Last week was somewhat of a stumble for an otherwise terrific season of The Walking Dead so far. This week feels like a marginal climb back up the hill of what makes this show successful. On the one hand you have Abraham and Daryl, who are two of the more fun/engaging characters on the show to follow. At the same time, you also have to deal with the generally less engaging Sasha and a lot of characters you are merely introduced to with little to really care about as of now, beyond the inevitable showdown this episode has just set up for a future occurrence. All of that said, at least Abraham gets to play with a rocket launcher.
As we are still dealing with the events of this season that kicked off with the million walker march, this week deals with what is going on with the three characters mentioned. Not too long after this episode starts, it becomes a dual narrative. Abraham and Sasha hang tight in a town, while they wait for Daryl to return. Daryl is stuck in the woods, which have been burnt out and are full of people he’d be better not dealing with. The battle becomes which of these storylines will be more fruitful.
In true Walking Dead form, this episode is not without making a symbolic statement and then making sure you understand it by repeatedly showing you something again and again, with characters riffing on how best to talk around what the message of this week’s episode/character-building moment truly is. Fortunately, as opposed to last week, with the not-so-great performances in Alexandria, you have better actors here (and random idiots in the woods). For Daryl, placing him in a forest that has been burned out is a pretty terrific way to show how things have changed and what it means to be one man against the world and a plethora of other things you can read into.
Abraham and Sasha’s scenario is a little more complex. They get to share a conversation about how far off they have been in trying to reach their goals and it works to hear two fairly intelligent people lay it all out on the table. While I’ve had problems with Sasha in the past, I’d much prefer her speaking than lying down in a grave to make sure you can “see her struggles.” Abraham fairs better, as Michael Cudlitz is a terrific performer and what could be cooler than watching Abe scream into the face of a walker that has been impaled and dangles over a bridge? The best part is the result of that scenario.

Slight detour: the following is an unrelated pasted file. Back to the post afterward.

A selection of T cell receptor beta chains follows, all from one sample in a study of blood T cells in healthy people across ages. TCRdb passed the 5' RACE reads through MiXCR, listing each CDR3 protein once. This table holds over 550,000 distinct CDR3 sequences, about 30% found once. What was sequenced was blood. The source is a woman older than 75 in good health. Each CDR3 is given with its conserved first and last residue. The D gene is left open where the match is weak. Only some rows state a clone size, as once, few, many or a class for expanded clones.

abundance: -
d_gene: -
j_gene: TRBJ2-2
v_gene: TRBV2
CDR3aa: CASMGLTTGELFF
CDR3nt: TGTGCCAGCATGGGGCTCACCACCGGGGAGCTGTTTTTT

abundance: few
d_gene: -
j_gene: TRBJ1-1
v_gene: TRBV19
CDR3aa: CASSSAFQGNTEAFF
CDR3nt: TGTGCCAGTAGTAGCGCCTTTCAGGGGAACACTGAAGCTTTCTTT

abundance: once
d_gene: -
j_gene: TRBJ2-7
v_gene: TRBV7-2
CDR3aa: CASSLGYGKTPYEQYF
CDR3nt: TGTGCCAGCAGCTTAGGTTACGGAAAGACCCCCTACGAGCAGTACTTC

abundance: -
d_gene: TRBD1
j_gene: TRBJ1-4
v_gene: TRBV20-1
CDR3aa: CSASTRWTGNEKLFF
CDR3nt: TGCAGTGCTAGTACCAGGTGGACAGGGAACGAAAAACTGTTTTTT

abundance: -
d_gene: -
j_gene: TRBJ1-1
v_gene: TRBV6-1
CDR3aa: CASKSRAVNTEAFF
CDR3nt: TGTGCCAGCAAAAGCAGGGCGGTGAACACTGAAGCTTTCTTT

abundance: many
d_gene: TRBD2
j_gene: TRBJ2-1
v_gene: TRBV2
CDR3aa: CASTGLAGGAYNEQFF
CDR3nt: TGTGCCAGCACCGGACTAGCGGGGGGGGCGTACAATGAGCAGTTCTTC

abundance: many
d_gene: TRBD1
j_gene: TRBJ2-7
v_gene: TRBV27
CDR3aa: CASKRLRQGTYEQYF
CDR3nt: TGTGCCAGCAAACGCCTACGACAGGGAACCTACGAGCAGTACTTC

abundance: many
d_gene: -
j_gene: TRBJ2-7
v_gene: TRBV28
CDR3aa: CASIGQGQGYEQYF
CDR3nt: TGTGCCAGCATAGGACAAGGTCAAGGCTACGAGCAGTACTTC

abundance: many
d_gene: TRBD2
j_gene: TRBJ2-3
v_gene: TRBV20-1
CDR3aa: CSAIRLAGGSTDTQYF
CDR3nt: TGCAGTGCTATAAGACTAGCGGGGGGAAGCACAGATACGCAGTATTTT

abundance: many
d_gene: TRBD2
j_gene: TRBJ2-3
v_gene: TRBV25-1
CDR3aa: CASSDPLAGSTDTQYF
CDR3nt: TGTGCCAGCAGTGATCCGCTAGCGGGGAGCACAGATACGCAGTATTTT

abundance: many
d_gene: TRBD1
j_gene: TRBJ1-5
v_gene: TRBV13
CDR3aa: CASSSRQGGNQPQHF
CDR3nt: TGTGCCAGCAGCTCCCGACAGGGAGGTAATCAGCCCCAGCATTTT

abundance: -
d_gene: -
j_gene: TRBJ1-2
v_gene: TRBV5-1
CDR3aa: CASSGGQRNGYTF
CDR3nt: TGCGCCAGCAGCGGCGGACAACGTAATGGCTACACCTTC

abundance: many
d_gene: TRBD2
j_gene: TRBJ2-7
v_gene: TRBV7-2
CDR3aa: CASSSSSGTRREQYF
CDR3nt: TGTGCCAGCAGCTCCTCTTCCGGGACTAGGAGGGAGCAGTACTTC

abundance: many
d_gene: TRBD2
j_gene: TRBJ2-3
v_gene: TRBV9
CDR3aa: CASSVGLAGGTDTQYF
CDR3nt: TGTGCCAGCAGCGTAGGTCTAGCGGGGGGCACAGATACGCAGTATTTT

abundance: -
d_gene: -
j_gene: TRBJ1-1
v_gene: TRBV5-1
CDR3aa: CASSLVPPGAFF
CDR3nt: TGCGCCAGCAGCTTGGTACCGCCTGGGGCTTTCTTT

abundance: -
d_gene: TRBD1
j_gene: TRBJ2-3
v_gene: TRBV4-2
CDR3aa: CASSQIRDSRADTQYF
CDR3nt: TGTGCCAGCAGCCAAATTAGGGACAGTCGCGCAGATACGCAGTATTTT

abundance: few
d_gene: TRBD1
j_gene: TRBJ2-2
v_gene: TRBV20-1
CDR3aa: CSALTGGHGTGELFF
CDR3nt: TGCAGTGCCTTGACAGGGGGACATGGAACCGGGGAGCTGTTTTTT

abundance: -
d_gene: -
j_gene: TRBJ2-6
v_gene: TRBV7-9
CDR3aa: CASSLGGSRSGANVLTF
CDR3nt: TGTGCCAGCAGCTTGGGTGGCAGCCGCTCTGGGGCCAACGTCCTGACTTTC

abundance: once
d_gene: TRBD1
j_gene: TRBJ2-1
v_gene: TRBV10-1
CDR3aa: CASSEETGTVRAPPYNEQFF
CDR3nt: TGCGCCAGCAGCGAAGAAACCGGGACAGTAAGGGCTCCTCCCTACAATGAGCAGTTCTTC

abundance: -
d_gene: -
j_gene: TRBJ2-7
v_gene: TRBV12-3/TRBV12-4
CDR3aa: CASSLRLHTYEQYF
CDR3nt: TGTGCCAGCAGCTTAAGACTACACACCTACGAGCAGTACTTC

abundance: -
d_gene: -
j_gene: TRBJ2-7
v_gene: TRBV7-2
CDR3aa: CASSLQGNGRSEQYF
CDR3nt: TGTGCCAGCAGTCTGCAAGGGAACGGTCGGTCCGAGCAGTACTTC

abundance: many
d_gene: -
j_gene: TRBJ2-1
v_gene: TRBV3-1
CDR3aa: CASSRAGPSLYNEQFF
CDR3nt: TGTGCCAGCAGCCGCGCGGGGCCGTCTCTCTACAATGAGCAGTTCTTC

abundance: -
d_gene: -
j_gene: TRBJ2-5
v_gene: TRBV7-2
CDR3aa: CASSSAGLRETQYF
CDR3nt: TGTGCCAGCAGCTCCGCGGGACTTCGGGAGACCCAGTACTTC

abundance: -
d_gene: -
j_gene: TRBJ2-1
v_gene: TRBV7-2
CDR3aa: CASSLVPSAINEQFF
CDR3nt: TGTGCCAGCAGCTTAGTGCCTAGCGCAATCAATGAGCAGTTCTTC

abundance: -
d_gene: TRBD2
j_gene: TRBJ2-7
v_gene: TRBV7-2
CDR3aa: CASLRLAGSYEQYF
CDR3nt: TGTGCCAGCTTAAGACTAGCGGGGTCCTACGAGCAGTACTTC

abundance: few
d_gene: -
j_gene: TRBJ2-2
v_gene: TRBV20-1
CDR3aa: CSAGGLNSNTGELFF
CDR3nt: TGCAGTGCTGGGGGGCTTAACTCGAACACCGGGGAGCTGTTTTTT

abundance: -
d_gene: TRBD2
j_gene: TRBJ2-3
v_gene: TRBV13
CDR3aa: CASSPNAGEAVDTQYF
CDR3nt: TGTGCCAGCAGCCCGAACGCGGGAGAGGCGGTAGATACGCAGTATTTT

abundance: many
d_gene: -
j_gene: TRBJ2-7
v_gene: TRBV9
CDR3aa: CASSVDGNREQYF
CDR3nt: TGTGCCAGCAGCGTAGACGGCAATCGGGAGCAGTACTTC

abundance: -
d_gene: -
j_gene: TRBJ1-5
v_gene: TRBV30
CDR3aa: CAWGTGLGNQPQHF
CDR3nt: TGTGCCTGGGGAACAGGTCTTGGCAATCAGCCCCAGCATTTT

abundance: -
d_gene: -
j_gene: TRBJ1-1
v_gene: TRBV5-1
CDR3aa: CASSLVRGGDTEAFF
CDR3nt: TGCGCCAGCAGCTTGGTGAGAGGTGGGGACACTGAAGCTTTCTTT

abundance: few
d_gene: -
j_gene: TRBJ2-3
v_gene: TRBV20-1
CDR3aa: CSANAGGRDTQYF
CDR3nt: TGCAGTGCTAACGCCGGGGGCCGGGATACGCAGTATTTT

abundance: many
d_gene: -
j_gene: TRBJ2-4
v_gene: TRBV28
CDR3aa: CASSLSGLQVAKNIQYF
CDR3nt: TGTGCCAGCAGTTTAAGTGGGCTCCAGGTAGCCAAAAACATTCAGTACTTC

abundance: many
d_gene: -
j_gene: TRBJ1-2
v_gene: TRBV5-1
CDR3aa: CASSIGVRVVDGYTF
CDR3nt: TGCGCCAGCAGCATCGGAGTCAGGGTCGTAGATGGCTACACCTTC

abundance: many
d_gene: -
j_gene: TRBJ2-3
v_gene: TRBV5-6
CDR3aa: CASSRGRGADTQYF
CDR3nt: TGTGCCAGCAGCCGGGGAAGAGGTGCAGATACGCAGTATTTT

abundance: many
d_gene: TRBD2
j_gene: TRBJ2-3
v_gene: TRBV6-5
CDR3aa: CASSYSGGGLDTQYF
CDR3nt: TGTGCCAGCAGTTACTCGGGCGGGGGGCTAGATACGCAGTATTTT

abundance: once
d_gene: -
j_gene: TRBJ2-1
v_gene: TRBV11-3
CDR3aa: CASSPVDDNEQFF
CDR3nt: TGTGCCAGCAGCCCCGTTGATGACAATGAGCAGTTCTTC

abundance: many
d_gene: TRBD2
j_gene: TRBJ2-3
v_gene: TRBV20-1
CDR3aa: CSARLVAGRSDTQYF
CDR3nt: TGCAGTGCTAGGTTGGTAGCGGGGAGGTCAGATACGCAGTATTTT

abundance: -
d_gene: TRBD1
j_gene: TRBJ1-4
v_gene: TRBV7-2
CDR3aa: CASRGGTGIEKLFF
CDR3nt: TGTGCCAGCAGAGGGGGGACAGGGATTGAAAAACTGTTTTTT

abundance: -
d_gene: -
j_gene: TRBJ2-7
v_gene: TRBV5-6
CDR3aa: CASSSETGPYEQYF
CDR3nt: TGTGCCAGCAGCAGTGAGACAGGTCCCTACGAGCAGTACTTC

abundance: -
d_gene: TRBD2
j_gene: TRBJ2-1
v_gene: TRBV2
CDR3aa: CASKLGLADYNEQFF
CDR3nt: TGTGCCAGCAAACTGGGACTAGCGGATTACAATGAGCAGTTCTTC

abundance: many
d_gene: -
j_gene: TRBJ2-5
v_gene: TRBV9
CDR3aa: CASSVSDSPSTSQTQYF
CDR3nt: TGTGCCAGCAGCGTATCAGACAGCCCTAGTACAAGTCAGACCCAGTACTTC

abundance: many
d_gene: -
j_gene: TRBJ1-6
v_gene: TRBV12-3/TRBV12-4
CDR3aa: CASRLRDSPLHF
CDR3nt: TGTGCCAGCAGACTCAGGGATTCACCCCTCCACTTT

We get some insight into Abraham’s state of mind, which boils down to having to become used to a better situation for himself and who he is with. Rather than having to kill every walker in his path, he can finally let the situation sort itself out, until he is called upon. That is exactly what happens with the RPG walker, as he eventually sits back from trying to get a prize and the situation sorts itself out (thanks gravity!). Now Abraham gets the RPG he was after, in addition to some primo cigars. Once he explains all this to Sasha, it apparently becomes a declaration of romance that none of us really needed, but at least that will lead to an awkward conversation with Rosita next week or whenever.
The Daryl stuff is honestly just okay and it would likely be less involving if it didn’t feature Daryl. It’s great to see the guy in his element, even if it is a stressful situation. Sadly, getting caught up in the storyline of some other random people is only compelling in a sense that we will see and learn more about the group the three idiots escaped from in episodes to come. Watching Daryl deal with these bozos who managed to escape a situation they grew out of being fine with, only to see one of them killed and the other two fumble their way into taking Daryl’s stuff felt like a waste of time.
Yes, Daryl gets to a point where he finds a van and can get he and his people back to safety, but it seems like we went on a fairly circular journey, only to have us learn of another (likely to be evil in some way) community out there. At the same time, all the Daryl fans certainly got their money’s worth this week, even if it did mean watching him stumble with a bag holding his crossbow, while a walker came at him (really?).
For the character work given to Abraham and Sasha and some fun moments in the midst of some silliness with Daryl, “Always Accountable” is an acceptable episode. We don’t get to see the show at its best this week, but it is engaging enough for a middle of the road episode. Now it comes down to what we will learn is really going down on the other end of that walkie-talkie.